============================== CFJ 1377 ==============================
The passage of Proposal 4318 created at least one legal VE debt.
Called by G.: 28 May 2002 03:03:17 GMT
Assigned to root: 28 May 2002 04:48:27 GMT
Judged TRUE by root: 04 Jun 2002 01:57:01 GMT
Appealed by Taral: 04 Jun 2002 02:31:24 GMT
Proposal 4318 took effect on our about 27-May-2002, and reads as follows:
ALL PLAYERS ARE BILLED FOR THEIR CURRENT HOLDINGS OF VOTING ENTITLEMENTS,
INDULGENCES, AND PAPYRI.
ALL VOTING ENTITLEMENTS, INDULGENCE, AND PAPYRI OWNED BY ORGANIZATIONS ARE
THE PAYROLL CLERK IS ORDERED TO ASSESS A 50% TAX ON STEMS.
Agruments for CFJ 1:
Rule 1479 reads:
Whenever a Rule requires a Player to bill an entity for one or
more Properties, that entity shall incur a debt to the Bank for
those Properties, and the named Player shall, as soon as
possible, post a public notice of the debt.
which does not specifically define that a debt is created when "billing"
is ordered by a Proposal. However, it is clear that Proposals may create
changes in the gamestate if the Rules generally allow. For example, past
Proposals have specifically detroyed currencies, even though the
Rules do not state "Proposals may destroy currencies."
The statements in Proposal 4318 are clearly Legislative Orders. R1981
states "(b) The effect of adopting a Proposal which contains Orders is
to execute those Orders." This does not require the agency of Players---
the orders are simply executed.
Legislative Orders should not be lightly ignored or interpreted to be
ineffective. They make use of the primary mechanisms of the Rules
(voting) in order to affect changes that are necessary for play, but
could not otherwise occur.
So these Orders, which were offered for voting in a clear manner, must be
executed by means allowed within the Rules, even if those means are not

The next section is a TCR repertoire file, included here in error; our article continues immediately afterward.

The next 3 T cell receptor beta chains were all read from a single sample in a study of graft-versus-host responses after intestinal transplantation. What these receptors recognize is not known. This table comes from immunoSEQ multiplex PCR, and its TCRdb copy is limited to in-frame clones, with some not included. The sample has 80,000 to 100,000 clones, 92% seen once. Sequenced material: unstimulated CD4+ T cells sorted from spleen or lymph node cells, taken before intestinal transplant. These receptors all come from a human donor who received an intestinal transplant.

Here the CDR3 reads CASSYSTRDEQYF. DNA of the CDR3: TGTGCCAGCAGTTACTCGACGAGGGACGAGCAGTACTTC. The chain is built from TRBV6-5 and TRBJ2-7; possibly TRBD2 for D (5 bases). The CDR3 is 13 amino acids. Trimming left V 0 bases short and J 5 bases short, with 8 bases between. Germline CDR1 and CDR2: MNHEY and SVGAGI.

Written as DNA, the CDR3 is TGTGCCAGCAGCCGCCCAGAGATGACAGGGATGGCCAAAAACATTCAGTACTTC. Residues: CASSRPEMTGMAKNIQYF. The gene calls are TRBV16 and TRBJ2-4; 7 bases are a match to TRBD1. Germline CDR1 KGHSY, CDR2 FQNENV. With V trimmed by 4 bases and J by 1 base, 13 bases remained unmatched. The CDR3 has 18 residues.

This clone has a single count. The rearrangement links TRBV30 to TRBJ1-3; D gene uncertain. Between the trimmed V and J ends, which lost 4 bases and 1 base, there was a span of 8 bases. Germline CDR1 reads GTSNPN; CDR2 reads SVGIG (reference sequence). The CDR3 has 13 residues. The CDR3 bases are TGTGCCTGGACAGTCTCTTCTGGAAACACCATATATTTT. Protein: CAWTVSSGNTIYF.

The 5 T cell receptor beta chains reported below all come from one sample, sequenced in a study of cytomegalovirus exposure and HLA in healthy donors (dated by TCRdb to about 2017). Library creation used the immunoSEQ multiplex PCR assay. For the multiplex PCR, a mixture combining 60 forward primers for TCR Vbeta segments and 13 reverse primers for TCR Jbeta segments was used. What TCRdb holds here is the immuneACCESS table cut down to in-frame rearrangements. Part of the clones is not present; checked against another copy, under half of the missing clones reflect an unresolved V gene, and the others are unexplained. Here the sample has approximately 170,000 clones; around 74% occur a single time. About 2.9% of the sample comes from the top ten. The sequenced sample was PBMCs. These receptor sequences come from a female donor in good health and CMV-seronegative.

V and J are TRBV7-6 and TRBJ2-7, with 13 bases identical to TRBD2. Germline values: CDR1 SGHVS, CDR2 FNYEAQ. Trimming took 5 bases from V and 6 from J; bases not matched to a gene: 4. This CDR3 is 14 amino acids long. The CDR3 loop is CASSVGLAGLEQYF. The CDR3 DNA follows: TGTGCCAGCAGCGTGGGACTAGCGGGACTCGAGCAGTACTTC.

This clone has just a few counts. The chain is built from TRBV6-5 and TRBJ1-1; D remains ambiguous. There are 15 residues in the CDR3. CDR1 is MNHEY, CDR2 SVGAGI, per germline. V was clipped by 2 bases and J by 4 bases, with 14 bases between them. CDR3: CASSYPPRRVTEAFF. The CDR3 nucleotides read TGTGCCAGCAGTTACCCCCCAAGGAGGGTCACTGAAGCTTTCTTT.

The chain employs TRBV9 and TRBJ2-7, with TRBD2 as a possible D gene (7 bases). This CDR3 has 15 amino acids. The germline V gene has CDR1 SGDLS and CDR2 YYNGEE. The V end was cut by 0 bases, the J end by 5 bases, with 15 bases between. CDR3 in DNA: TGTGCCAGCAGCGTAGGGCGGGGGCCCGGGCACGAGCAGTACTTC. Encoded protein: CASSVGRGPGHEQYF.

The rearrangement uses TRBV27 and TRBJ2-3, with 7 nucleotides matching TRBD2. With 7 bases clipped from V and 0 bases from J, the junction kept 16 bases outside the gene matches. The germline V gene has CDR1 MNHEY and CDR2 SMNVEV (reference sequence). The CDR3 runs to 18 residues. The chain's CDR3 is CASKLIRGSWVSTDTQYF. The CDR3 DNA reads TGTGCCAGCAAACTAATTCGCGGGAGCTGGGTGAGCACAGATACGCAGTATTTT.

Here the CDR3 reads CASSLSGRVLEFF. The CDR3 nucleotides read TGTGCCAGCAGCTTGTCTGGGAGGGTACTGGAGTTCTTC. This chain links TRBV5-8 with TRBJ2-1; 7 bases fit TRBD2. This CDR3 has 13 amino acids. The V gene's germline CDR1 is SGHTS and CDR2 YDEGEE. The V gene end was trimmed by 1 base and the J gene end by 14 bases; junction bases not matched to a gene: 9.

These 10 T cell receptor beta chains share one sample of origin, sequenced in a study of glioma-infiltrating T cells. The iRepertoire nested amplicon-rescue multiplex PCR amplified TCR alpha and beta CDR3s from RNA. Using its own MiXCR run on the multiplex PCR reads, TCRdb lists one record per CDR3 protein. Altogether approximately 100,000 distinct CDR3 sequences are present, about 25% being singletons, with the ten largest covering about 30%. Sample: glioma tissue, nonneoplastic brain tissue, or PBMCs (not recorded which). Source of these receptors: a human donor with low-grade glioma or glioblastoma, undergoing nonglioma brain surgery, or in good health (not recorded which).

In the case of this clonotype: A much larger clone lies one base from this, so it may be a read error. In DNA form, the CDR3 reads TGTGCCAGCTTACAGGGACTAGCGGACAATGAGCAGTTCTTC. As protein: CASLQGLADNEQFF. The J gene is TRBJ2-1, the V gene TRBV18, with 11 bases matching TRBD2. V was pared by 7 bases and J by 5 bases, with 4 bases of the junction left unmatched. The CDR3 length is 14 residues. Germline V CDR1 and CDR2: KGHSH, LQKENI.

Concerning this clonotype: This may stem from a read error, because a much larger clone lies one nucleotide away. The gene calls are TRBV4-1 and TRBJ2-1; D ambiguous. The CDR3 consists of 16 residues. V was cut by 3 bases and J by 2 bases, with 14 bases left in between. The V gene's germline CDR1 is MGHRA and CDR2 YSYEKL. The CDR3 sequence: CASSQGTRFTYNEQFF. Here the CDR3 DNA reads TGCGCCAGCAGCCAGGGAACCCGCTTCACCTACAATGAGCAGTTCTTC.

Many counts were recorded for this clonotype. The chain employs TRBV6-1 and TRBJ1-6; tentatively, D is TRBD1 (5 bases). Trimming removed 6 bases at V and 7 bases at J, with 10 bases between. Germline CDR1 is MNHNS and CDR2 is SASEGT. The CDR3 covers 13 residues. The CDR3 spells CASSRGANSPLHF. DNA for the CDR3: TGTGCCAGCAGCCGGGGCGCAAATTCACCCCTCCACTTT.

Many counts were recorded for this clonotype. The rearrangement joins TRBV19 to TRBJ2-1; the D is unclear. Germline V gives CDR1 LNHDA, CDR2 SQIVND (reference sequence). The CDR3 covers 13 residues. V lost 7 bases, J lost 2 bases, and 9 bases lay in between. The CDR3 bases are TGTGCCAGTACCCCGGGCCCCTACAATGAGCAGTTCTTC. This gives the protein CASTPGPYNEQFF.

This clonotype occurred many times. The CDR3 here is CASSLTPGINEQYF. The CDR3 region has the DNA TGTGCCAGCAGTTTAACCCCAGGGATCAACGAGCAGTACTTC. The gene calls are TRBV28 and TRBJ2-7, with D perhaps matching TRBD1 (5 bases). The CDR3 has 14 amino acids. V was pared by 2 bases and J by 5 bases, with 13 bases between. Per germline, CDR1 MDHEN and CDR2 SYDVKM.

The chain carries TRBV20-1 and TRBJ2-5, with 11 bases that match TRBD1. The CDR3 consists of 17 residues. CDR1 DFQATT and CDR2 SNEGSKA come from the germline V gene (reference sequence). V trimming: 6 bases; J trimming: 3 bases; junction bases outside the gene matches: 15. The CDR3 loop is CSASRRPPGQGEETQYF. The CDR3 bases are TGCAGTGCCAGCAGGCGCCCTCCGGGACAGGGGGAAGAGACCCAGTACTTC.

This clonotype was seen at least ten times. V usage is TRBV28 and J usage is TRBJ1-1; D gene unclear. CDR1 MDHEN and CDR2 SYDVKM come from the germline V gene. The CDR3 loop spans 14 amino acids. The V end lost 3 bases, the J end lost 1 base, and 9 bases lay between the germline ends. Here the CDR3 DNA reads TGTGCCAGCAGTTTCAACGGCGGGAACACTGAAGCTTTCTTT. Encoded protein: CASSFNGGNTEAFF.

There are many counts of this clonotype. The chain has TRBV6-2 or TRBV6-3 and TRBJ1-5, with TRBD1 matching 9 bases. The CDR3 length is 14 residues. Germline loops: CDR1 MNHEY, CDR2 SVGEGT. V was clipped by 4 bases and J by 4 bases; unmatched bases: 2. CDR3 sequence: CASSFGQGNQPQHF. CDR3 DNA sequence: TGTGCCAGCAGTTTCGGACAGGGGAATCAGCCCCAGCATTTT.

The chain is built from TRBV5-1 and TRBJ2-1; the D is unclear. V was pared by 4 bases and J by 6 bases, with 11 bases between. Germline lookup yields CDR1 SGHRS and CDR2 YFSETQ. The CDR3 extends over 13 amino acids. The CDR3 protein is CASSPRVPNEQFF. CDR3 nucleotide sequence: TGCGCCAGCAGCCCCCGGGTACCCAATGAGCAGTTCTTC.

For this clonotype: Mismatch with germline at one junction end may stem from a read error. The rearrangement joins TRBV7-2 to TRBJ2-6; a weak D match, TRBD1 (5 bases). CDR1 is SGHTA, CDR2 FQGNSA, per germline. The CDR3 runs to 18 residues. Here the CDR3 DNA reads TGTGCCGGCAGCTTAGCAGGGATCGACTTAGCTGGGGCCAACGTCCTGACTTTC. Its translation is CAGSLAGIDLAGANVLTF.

specifically defined (as long as they are not explicitly forbidden).
While the definition of "bill" as performed by Proposals is not specifically
defined, the definition of "billing" provides a commonsense, reasonable,
and not forbidden method for carrying out those orders, by assuming that the
Proposal performs the Billing.
To suggest that an additional agency (for example, a Player) is required
to be authorized to do the billing and thus create the debt
is to fly in the face of the idea of Legislative Order, which is
a method of changing the gamestate using allowable (but not necessarily
As above, the Orders to Tax should be treated directly. R1853 allows
taxation, but R1917 requires an Intent to Levy be published. However,
it is reasonable to suppose, in this case, that the Proposal above
served as a reasonable notice/intent to levy and therefore reasonably
satisfied the requirement in 1917. The Order requires this levy be
conducted ASAP, which is impossible if an additional intent is required.
The way out of this problem is to interpret the Proposal, which has
been public for a considerable amount of time, as an implicit intent.
Judge root's Arguments:
"The passage of Proposal 4318 created at least one legal VE debt."